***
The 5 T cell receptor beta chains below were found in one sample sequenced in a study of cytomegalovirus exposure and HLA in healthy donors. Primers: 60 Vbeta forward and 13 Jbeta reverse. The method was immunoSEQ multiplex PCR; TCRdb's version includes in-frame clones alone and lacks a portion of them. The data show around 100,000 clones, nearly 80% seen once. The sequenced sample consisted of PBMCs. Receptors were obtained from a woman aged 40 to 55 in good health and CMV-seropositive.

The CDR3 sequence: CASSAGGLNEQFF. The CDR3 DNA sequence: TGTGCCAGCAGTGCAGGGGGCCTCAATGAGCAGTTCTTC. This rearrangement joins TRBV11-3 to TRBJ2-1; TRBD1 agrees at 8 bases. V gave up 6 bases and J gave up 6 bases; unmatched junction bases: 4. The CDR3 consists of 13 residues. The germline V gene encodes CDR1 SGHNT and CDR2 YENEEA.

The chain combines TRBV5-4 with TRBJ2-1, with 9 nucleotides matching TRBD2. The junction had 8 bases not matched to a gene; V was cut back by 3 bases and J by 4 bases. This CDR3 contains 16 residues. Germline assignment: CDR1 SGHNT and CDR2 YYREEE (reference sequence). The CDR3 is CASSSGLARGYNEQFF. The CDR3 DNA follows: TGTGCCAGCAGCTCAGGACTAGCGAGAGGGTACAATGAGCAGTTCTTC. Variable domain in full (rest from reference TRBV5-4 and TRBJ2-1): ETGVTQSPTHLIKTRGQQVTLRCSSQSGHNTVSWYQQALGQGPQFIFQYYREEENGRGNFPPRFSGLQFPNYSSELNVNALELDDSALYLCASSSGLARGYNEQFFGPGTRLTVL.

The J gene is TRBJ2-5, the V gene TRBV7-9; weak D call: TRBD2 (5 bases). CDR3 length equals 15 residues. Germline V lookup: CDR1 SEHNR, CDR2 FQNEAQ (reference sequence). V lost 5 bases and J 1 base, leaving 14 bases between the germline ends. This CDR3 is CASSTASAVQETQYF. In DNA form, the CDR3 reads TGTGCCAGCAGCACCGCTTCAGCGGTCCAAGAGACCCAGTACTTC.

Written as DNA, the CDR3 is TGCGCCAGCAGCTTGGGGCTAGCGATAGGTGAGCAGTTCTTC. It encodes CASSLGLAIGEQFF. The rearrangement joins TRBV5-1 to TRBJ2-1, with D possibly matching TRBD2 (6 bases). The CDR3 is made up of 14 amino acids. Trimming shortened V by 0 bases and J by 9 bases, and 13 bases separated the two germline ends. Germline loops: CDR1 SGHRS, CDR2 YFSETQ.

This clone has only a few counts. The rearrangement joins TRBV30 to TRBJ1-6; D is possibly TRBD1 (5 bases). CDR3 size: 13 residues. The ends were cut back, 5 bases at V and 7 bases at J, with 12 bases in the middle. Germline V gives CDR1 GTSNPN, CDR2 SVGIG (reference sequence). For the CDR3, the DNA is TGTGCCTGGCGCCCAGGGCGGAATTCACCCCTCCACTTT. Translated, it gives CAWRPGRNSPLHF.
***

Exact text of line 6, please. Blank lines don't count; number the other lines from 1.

This clone has only a few counts. The rearrangement joins TRBV30 to TRBJ1-6; D is possibly TRBD1 (5 bases). CDR3 size: 13 residues. The ends were cut back, 5 bases at V and 7 bases at J, with 12 bases in the middle. Germline V gives CDR1 GTSNPN, CDR2 SVGIG (reference sequence). For the CDR3, the DNA is TGTGCCTGGCGCCCAGGGCGGAATTCACCCCTCCACTTT. Translated, it gives CAWRPGRNSPLHF.